Enough Said tells the story of how we got from the language of FDR and Churchill to that of Donald Trump. It examines the public language we’ve been left with: compressed, immediate, sometimes brilliantly impactful, but robbed of most of its explanatory power.
..this insightful book is focused less on Trump himself than on the conditions that sustain him — and on what, if anything, can be done to reverse them ... Enough Said displays many of the qualities that it identifies as lacking in our civic discourse. It is thoughtful, nuanced and wise; it considers opposing views; it takes ample note of history and is unafraid of complexity. To read this book is to feel there is cause, however tenuous, for hope.
Thompson usually advances his case in cool, nuanced and forensic prose, but he is a blistering flame-thrower about the consequences of the digital revolution ... He also gives a kicking to newspapers and conventional broadcasters who, scared of looking backward and hungry for free content, give further amplification to the howlround ... Then he rescues himself from despair by reminding himself that public language has come back to life before, even as the last rites were being read over it. There’s hope for reasoned persuasion yet.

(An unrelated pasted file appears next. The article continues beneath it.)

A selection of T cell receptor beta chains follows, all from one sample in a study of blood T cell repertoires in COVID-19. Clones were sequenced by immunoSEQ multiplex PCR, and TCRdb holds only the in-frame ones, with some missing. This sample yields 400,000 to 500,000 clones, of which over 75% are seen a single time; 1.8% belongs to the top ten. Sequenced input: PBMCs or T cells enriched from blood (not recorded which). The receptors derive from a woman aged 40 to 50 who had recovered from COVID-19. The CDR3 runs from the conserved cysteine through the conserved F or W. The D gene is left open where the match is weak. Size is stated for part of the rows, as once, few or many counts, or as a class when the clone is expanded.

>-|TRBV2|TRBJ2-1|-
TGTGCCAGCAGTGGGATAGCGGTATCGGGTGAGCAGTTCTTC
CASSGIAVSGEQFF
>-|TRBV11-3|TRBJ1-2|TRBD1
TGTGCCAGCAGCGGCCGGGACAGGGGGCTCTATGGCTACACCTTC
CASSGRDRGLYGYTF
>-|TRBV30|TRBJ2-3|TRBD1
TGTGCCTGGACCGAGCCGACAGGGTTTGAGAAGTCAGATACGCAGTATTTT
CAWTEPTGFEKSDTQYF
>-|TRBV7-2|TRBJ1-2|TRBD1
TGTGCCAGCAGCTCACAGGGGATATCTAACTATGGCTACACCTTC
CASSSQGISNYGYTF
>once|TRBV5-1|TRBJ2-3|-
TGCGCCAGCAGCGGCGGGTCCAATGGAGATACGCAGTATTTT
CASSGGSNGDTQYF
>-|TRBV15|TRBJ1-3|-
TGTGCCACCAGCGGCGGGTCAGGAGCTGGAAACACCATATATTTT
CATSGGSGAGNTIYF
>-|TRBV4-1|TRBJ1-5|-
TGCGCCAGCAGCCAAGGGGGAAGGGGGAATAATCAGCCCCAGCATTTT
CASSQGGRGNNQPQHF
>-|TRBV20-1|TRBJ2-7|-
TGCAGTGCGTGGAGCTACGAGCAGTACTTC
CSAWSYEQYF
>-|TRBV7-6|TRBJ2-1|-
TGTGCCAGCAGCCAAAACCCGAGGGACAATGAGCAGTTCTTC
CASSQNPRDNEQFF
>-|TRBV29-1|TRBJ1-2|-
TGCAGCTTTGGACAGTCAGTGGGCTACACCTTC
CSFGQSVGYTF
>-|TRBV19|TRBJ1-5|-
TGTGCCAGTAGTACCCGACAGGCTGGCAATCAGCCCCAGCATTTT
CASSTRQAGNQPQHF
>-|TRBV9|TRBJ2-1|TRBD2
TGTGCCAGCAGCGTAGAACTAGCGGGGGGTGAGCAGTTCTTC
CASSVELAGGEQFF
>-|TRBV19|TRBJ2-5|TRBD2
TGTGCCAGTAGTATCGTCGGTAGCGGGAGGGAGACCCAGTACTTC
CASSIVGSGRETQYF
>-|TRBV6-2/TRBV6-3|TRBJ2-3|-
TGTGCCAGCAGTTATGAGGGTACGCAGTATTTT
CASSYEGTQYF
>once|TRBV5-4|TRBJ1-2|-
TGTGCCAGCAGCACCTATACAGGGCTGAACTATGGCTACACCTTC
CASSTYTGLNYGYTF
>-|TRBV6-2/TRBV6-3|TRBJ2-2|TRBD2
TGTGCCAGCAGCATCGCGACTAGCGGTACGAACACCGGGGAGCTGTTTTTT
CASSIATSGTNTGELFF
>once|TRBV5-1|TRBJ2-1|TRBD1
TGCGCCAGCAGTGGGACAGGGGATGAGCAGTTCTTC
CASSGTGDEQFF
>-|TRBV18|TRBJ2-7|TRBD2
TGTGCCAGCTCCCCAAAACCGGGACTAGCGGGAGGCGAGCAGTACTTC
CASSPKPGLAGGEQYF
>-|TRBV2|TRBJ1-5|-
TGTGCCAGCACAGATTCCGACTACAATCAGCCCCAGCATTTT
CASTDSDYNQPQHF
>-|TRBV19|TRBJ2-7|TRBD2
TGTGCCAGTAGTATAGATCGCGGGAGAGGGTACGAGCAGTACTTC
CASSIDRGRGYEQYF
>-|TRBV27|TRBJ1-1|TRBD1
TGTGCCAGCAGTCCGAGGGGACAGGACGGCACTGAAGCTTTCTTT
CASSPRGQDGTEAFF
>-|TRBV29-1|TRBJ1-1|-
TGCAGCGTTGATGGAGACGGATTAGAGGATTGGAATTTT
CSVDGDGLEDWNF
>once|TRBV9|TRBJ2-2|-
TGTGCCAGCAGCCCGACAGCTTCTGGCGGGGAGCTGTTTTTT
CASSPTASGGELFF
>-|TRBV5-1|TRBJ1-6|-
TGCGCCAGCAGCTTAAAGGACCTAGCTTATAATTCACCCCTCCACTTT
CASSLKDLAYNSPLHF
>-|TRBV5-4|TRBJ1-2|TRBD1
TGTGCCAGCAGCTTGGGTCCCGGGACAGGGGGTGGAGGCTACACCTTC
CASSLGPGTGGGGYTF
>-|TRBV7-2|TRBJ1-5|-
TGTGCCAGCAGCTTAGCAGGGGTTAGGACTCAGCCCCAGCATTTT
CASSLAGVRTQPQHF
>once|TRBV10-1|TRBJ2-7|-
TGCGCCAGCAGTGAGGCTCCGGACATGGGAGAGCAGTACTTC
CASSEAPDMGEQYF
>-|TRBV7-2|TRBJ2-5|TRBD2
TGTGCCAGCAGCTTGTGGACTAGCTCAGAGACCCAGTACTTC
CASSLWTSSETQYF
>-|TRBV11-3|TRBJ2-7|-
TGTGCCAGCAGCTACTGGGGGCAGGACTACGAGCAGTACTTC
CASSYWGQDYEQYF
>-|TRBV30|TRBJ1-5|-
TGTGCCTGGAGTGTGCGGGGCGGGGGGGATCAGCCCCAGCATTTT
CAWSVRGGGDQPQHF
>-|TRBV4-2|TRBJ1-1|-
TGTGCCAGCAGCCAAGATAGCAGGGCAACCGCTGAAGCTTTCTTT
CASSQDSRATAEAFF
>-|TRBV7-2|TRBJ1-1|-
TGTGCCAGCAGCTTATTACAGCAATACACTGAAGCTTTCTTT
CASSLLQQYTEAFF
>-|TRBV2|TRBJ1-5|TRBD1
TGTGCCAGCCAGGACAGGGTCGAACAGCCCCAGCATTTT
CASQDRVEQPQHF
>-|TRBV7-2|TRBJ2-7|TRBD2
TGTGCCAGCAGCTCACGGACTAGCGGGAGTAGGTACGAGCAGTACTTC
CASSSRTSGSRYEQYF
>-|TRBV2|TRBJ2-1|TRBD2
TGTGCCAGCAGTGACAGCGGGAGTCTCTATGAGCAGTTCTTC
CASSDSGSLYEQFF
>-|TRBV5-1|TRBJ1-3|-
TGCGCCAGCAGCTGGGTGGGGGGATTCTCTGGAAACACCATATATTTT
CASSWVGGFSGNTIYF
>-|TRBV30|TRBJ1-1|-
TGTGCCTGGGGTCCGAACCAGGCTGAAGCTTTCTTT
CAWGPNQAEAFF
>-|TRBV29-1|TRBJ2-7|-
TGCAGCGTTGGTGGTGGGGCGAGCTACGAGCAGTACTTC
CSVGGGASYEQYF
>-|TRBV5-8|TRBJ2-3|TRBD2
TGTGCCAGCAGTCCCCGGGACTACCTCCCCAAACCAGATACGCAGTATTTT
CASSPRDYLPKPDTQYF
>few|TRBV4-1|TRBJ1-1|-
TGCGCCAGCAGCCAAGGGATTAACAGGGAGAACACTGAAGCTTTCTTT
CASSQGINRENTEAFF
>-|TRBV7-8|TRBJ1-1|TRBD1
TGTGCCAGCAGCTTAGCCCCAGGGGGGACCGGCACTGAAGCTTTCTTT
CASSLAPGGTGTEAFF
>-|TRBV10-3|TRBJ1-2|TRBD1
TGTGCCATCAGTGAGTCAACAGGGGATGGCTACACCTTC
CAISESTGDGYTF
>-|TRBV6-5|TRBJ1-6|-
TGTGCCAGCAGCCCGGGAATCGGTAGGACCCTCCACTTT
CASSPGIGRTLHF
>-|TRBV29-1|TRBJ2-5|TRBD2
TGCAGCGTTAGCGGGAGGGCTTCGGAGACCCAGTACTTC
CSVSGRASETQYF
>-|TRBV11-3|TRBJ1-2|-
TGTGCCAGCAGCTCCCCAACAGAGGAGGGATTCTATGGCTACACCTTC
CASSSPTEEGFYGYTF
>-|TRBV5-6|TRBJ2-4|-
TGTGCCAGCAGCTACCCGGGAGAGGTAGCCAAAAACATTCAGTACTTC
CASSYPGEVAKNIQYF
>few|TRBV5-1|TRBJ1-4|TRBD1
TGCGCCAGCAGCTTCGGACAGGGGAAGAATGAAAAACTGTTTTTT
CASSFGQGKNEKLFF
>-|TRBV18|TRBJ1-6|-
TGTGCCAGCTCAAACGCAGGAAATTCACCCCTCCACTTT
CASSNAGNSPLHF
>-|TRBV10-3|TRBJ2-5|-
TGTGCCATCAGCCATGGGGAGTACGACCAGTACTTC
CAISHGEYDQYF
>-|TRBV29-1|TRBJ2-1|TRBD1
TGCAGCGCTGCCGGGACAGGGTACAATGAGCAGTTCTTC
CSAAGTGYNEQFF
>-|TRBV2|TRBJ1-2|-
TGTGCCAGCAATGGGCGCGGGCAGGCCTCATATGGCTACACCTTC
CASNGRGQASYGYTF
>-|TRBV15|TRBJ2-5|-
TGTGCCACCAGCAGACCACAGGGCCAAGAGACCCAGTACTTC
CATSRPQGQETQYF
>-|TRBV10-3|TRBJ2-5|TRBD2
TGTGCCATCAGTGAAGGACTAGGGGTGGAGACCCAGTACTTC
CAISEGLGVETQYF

I don’t think this book will change the continuing debates about 'bias' and 'objectivity,' the separation of the public into distinct fact universes, the disappearing boundary between entertainment and civic life, the imperiled concept of 'truth' or the other important topics it addresses. But it offers many instructive allusions, useful judgments and important refinements on these themes — and provides reassurance by its mere existence that someone in the author’s position is grappling so earnestly with such questions.